Upon completion of his State Prison sentence, the State moved for his civil commitment pursuant to the SVPA. V.A.M. was temporarily committed on September 18, 2001, and final judgment declaring that he is a sexually violent predator in need of involuntary commitment to a secure facility for control, care and treatment was entered on January 14, 2002. There does not appear to have been an appeal of this order. His commitment has been continued as a result of orders entered following review hearings and orders entered by stipulation.

The hearing that preceded entry of the November 2, 2009 order was held the same day. V.A.M. declined to attend the hearing. The State presented testimony from two witnesses: Dr. Pogos Voskanian, a psychiatrist; and Dr. Jamie Canataro, a psychologist. No witnesses testified on behalf of V.A.M.

The primary basis for Dr. Voskanian's testimony was his own report dated October 13, 2009, which was based upon several sources of information, including treatment records, V.A.M.'s self-reporting, and two prior judgments of convictions. V.A.M. refused to interview with the doctor. He diagnosed V.A.M. as suffering from pedophilia, mood disorder NOS (not otherwise specified), alcohol dependence in a controlled environment, and personality disorder. Dr. Voskanian expressed the opinion that V.A.M. is at high risk to commit further acts of sexual violence in the future if not committed to the STU for control.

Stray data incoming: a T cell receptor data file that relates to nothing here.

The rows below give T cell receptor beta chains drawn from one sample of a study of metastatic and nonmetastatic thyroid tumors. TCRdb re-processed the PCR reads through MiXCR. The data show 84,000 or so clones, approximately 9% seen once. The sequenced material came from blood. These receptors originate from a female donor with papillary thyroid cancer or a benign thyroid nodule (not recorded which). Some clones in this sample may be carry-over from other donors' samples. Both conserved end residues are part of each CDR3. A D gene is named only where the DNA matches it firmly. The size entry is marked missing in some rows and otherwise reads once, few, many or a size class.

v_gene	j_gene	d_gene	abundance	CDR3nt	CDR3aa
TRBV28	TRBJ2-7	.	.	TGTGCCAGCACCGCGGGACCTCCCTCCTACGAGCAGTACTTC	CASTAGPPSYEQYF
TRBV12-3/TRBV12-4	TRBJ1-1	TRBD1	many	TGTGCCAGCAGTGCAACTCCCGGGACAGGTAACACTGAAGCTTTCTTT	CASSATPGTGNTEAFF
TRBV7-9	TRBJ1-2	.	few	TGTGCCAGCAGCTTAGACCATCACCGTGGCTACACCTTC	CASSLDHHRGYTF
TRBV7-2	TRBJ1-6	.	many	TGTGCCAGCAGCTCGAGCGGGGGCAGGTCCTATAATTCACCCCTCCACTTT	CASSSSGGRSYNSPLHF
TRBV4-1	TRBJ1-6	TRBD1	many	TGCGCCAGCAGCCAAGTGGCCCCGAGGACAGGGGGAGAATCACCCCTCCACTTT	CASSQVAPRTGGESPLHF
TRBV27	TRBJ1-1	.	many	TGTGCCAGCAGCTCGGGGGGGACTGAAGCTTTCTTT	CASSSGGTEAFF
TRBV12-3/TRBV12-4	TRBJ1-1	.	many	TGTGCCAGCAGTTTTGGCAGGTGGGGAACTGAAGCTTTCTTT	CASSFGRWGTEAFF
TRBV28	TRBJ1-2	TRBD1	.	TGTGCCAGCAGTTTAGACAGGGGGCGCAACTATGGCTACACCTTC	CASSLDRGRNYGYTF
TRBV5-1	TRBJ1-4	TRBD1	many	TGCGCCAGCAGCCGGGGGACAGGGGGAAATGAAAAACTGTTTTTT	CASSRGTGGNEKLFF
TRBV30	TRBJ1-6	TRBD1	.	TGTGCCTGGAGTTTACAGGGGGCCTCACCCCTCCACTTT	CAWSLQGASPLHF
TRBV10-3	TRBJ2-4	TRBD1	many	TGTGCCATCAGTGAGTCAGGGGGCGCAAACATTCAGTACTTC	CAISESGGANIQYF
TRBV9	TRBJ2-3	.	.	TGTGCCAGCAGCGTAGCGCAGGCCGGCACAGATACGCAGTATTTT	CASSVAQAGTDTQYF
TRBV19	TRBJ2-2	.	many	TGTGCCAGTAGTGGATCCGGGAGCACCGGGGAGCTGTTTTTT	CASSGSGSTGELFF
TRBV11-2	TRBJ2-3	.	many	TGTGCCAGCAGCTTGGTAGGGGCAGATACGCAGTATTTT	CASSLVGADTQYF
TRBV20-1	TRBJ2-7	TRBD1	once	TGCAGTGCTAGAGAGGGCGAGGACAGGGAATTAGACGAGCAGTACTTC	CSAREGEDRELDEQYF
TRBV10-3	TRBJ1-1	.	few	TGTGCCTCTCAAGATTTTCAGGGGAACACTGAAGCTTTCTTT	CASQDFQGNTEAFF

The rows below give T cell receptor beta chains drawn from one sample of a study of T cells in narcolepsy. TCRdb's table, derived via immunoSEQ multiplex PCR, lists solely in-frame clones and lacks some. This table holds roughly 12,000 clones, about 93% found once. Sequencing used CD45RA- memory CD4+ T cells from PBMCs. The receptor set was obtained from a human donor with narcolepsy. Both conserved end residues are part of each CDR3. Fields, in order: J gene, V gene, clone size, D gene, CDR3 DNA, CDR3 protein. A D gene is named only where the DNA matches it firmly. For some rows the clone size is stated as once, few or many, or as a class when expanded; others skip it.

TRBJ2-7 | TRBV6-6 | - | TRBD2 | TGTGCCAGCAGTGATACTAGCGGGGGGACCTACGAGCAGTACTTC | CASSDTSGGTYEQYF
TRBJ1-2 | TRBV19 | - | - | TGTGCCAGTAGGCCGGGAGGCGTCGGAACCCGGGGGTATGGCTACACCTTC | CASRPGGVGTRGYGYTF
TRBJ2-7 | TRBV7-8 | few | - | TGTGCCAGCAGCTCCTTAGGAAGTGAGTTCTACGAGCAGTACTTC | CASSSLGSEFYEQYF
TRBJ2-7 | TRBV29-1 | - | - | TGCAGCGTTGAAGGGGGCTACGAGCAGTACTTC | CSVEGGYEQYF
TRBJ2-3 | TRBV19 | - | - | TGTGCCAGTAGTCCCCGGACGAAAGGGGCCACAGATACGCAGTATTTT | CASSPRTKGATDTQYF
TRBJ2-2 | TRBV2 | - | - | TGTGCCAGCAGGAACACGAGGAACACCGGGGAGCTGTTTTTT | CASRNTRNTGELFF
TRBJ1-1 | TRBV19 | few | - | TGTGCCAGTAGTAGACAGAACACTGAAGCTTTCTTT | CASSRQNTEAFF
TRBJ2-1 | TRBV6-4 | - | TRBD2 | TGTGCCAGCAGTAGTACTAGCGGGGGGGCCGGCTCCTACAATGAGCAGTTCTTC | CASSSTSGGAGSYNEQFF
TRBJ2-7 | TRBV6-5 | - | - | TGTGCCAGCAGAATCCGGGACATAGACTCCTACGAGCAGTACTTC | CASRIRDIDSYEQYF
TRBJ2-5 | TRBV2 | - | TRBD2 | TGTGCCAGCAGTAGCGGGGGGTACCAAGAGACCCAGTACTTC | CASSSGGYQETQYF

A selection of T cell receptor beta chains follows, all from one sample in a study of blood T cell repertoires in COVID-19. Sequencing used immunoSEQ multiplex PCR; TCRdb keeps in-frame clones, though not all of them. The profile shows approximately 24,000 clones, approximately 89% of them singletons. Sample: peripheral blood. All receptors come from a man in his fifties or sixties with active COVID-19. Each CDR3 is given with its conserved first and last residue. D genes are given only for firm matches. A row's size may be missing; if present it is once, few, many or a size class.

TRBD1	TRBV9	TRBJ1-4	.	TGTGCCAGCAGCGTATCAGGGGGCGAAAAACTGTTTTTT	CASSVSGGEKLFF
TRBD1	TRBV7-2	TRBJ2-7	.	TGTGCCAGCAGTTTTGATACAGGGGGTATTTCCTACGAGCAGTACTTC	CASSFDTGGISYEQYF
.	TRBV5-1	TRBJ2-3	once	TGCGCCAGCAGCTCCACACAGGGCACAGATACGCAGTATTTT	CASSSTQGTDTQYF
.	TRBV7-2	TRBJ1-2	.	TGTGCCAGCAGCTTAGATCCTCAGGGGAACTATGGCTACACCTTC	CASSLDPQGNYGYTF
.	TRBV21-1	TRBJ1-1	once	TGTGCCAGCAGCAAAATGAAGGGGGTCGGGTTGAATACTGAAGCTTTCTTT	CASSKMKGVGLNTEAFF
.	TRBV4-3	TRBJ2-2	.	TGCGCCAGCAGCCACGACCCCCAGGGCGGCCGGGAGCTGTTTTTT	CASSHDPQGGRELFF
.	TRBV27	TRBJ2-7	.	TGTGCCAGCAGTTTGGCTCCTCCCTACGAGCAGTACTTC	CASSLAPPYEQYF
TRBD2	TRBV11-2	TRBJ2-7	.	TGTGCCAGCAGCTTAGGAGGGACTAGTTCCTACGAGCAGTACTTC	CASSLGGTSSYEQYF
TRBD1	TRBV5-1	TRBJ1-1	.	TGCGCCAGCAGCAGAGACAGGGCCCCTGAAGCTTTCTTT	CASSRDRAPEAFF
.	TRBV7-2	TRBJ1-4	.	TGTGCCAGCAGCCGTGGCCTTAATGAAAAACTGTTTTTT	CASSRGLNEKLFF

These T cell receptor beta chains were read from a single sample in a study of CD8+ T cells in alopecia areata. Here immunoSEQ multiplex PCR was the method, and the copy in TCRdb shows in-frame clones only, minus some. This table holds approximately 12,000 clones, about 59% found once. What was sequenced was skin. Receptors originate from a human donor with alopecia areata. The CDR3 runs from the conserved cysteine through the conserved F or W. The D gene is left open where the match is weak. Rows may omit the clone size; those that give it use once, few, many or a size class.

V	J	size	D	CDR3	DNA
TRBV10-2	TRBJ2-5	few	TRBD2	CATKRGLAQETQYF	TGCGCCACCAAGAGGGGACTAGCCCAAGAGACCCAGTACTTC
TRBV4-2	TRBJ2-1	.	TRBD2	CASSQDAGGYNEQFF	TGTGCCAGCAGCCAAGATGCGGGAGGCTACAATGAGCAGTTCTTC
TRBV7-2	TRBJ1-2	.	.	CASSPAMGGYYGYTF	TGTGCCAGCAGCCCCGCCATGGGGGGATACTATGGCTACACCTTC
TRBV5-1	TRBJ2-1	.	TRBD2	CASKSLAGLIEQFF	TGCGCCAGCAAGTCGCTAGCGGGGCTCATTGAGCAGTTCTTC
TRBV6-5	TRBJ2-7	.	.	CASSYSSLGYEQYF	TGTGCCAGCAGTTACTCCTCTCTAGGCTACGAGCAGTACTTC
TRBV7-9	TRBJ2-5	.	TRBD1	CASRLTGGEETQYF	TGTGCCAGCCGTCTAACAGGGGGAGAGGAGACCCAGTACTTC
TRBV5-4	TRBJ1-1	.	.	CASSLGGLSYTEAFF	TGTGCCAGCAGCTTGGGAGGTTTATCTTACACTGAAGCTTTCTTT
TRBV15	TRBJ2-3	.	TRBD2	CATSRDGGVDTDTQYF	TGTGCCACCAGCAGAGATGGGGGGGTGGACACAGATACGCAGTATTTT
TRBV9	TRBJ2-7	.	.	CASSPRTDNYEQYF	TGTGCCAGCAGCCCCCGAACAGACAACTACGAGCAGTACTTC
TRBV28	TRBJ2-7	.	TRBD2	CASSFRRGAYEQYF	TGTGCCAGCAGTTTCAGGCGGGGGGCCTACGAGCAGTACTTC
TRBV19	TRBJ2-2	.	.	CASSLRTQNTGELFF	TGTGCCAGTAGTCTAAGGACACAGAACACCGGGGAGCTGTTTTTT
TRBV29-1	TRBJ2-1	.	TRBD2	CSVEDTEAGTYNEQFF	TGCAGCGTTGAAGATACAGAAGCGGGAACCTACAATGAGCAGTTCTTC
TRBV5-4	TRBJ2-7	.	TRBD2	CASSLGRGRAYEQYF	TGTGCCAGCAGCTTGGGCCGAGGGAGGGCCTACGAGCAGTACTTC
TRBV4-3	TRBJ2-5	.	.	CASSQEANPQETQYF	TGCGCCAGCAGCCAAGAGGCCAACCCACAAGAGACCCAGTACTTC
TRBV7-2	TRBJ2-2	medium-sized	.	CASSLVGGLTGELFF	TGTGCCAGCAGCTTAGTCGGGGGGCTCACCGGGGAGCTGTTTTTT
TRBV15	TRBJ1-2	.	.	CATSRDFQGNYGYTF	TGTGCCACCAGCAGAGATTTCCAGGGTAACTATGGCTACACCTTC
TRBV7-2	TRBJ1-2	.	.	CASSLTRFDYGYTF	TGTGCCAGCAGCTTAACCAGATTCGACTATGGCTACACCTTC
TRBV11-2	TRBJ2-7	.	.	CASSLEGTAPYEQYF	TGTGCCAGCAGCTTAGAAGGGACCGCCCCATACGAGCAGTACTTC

Dr. Canataro, who is a member of the Treatment Progress Review Committee (TPRC), testified that V.A.M. remains in Phase II. The doctor acknowledged that the records reflect that V.A.M. had previously participated in treatment modules but did not fully complete them and that although he had previously been in Phase III, his motivation had declined in recent years, he rarely let his guard down and had a fatalistic attitude that he would never be released from the STU. According to Dr. Canataro, V.A.M. expressed the view that he did not believe in treatment and did not "see anything coming from it. No one gets out."

Based upon the evidence presented, which Judge Freedman credited, he found that V.A.M. suffered from several mental abnormalities and a personality disorder, which individually and in combination, predisposed him to engage in acts of sexual violence. In addition, the judge found that the disorders affected V.A.M. cognitively and emotionally to such a degree that if released, "he would have serious difficulty in controlling his sexually violent behavior, and that he would be highly likely to re-offend within the reasonably foreseeable future."

On appeal V.A.M. contends the trial court relied upon flawed evidence and the record shows that over the years, V.A.M. was actively involved in treatment. We disagree that the court relied upon flawed evidence.

The trial court did not discount V.A.M.'s participation in treatment over the years. Indeed, Dr. Canataro's testimony confirmed this fact. However, the record disclosed that V.A.M. had failed to fully complete all of his treatment modules, and the court credited the testimony that V.A.M.'s motivation had declined in recent years, which affected his level of current participation in the treatment programs, resulting in his continued placement in Phase II. We are satisfied the evidence supports the finding that V.A.M. has not made sufficient progress in the STU programs "tailored to address the specific needs of sexually violent predators" to permit a finding that he is no longer in need of commitment under the SVPA. See N.J.S.A. 30:4-27.34(b). The conclusion that he continues to suffer from a mental abnormality or personality disorder that presently causes him serious difficulty in controlling sexually harmful behavior such that he is highly likely to re-offend is supported by clear and convincing evidence. W.Z., supra, 173 N.J. at 131.